Recommendation Letter Sample: Good or Bad?

recommendation letter sample mba

Burning Questions Applicants Have About MBA Recommendation Letters

  • Is it wise to show sample materials to your recommenders?
  • What are examples of feedback I could give to my recommenders about their materials?
  • Is it ok to write the recommendation letter for my supervisor or ask that someone else do it?
  • Should I get a recommendation letter from a relative, such as through our family business?
  • My boss was just let go this week. His letter is ready to go but hasn’t been submitted yet. What do I do?
  • What does the Harvard HBS recommendation form look like?
  • Can you share a sample letter of recommendation?

As MBA deadlines approach, applicants seek to support their recommenders with advice on how to optimize their letters of recommendation (LORs). Letters of recommendation, LORs, should be a validation of the professional strengths that the candidate is presenting and an indication of the potential of the candidate to become a future leader.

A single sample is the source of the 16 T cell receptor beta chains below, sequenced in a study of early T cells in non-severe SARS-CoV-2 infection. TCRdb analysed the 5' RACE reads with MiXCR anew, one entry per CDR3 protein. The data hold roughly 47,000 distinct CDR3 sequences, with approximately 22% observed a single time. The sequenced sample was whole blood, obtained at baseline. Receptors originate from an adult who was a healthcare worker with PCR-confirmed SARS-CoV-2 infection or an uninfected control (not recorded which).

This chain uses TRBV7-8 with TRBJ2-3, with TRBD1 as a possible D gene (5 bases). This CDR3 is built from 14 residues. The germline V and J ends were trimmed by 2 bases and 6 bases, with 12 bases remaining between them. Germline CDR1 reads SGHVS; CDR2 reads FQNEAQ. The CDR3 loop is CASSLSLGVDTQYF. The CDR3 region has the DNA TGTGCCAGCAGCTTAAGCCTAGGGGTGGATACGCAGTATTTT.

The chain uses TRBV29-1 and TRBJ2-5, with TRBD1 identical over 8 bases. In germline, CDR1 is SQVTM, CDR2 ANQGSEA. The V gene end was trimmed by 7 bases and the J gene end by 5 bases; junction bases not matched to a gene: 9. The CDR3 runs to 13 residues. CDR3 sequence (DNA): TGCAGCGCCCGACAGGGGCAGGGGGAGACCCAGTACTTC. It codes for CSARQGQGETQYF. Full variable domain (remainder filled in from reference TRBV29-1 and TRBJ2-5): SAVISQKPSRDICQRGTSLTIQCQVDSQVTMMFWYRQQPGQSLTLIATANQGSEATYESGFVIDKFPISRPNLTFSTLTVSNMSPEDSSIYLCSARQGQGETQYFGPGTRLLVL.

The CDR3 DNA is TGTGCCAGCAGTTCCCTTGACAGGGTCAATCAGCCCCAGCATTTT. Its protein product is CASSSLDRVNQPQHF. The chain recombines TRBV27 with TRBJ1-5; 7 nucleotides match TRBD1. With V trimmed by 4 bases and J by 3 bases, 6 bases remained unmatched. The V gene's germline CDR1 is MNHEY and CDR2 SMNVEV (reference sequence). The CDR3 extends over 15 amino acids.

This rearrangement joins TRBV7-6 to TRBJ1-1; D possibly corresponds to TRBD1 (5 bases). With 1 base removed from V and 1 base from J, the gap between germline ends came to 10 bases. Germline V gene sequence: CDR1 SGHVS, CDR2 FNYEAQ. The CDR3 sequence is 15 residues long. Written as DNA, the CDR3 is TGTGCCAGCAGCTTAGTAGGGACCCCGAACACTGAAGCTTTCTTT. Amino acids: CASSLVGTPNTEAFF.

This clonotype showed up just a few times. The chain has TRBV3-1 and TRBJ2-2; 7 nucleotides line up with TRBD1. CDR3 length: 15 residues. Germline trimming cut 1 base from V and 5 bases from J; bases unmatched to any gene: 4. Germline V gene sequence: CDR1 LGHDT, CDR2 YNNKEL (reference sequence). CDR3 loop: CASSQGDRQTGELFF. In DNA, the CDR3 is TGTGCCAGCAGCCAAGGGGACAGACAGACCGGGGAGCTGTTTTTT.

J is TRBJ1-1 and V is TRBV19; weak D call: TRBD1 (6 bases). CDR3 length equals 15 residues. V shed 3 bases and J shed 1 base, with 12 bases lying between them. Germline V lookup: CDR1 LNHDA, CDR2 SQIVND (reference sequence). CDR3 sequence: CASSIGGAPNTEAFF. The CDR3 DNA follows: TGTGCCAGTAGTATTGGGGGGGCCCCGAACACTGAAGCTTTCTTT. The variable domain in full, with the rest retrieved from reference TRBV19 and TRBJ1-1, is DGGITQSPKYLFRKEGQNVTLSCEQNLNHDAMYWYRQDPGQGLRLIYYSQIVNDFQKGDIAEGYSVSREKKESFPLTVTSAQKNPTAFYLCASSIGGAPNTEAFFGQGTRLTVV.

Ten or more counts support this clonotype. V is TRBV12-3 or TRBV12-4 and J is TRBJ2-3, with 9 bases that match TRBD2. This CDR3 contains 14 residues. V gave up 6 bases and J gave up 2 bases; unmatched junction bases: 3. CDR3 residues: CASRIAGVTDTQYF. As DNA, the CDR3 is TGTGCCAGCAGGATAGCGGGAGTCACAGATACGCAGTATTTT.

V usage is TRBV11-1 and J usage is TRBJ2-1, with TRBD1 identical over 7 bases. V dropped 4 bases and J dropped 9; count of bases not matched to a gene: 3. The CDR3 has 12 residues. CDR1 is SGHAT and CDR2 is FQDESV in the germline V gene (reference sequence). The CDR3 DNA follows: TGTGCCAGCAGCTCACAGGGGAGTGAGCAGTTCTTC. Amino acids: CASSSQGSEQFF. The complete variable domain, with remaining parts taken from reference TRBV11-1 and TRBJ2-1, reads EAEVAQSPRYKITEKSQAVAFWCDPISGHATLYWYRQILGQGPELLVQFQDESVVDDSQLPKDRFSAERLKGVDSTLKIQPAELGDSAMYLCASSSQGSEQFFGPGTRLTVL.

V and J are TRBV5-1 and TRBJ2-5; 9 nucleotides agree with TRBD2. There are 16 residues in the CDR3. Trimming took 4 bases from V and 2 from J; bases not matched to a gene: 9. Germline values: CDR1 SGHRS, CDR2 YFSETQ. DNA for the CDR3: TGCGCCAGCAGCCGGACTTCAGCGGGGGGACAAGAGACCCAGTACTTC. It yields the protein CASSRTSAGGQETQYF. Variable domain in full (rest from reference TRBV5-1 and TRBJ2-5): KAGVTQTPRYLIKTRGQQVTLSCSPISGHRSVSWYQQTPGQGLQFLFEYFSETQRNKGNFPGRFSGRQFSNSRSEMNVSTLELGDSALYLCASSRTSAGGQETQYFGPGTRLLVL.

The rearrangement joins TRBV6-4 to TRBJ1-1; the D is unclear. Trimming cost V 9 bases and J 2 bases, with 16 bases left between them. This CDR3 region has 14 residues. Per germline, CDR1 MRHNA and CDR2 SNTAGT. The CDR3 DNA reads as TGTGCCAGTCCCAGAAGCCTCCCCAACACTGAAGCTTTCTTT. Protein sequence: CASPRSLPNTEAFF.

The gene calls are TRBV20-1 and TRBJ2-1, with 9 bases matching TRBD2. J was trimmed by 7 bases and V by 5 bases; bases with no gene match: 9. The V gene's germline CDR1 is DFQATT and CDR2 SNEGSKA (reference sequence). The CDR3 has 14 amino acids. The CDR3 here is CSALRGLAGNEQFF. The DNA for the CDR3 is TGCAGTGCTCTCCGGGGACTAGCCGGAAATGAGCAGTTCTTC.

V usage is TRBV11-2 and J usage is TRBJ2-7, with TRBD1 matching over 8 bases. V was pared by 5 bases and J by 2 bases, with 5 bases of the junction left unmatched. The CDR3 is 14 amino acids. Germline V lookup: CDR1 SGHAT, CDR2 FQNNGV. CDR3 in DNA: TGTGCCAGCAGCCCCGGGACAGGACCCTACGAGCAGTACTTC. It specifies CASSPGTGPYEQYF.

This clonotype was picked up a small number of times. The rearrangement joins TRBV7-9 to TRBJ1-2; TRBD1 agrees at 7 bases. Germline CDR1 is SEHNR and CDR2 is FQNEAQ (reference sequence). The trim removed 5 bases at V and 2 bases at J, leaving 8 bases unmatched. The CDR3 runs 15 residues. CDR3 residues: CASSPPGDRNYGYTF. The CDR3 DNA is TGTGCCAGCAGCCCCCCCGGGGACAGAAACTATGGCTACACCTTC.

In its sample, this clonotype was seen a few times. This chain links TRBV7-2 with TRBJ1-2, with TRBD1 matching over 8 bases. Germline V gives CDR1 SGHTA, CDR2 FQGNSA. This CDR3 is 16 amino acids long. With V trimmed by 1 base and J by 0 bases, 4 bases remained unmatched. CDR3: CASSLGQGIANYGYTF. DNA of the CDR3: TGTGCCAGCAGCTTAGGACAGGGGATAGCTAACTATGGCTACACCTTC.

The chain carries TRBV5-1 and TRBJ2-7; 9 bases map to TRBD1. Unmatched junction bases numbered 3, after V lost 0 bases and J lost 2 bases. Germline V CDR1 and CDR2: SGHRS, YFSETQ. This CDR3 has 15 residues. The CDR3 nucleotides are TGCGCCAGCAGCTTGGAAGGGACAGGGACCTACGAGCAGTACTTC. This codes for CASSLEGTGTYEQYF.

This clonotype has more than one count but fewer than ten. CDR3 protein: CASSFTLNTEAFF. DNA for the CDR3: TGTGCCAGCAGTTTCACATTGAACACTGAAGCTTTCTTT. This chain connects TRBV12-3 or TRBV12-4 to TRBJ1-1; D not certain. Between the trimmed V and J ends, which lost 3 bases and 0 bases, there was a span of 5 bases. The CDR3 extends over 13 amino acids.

Our clients often ask for examples of anonymized recommendation materials for recommenders unfamiliar with the process.

Q: Is it wise to show your recommenders sample materials?

A: Not really.  We have had clients ask for sample recs, and we usually try to steer them away from samples because it could confine the recommender to what someone else said about a different person.

Erika on our SBC team shared, “We ask our clients to have faith that they picked the right recommenders who will really be their cheerleaders and who think highly of them.  Just be sure to tell them to use anecdotes and example stories to prove their points — not solely a bunch of adjectives.”

Q: What are examples of feedback I could give to my recommenders about their materials?

A: At SBC, our consultants won’t tell the recommenders what to write. We can and do review recommender drafts for high-level or directional feedback. The recommender’s unique voice and authenticity must be maintained. Here are consistent themes that we often find in our review of recommender letters:

  • Address a specific skillset
  • Get to the point more quickly
  • Highlight particular strengths that are crucial
  • Reference an example

Q: Is it ok to write the recommendation letter for my supervisor or ask that someone else do it?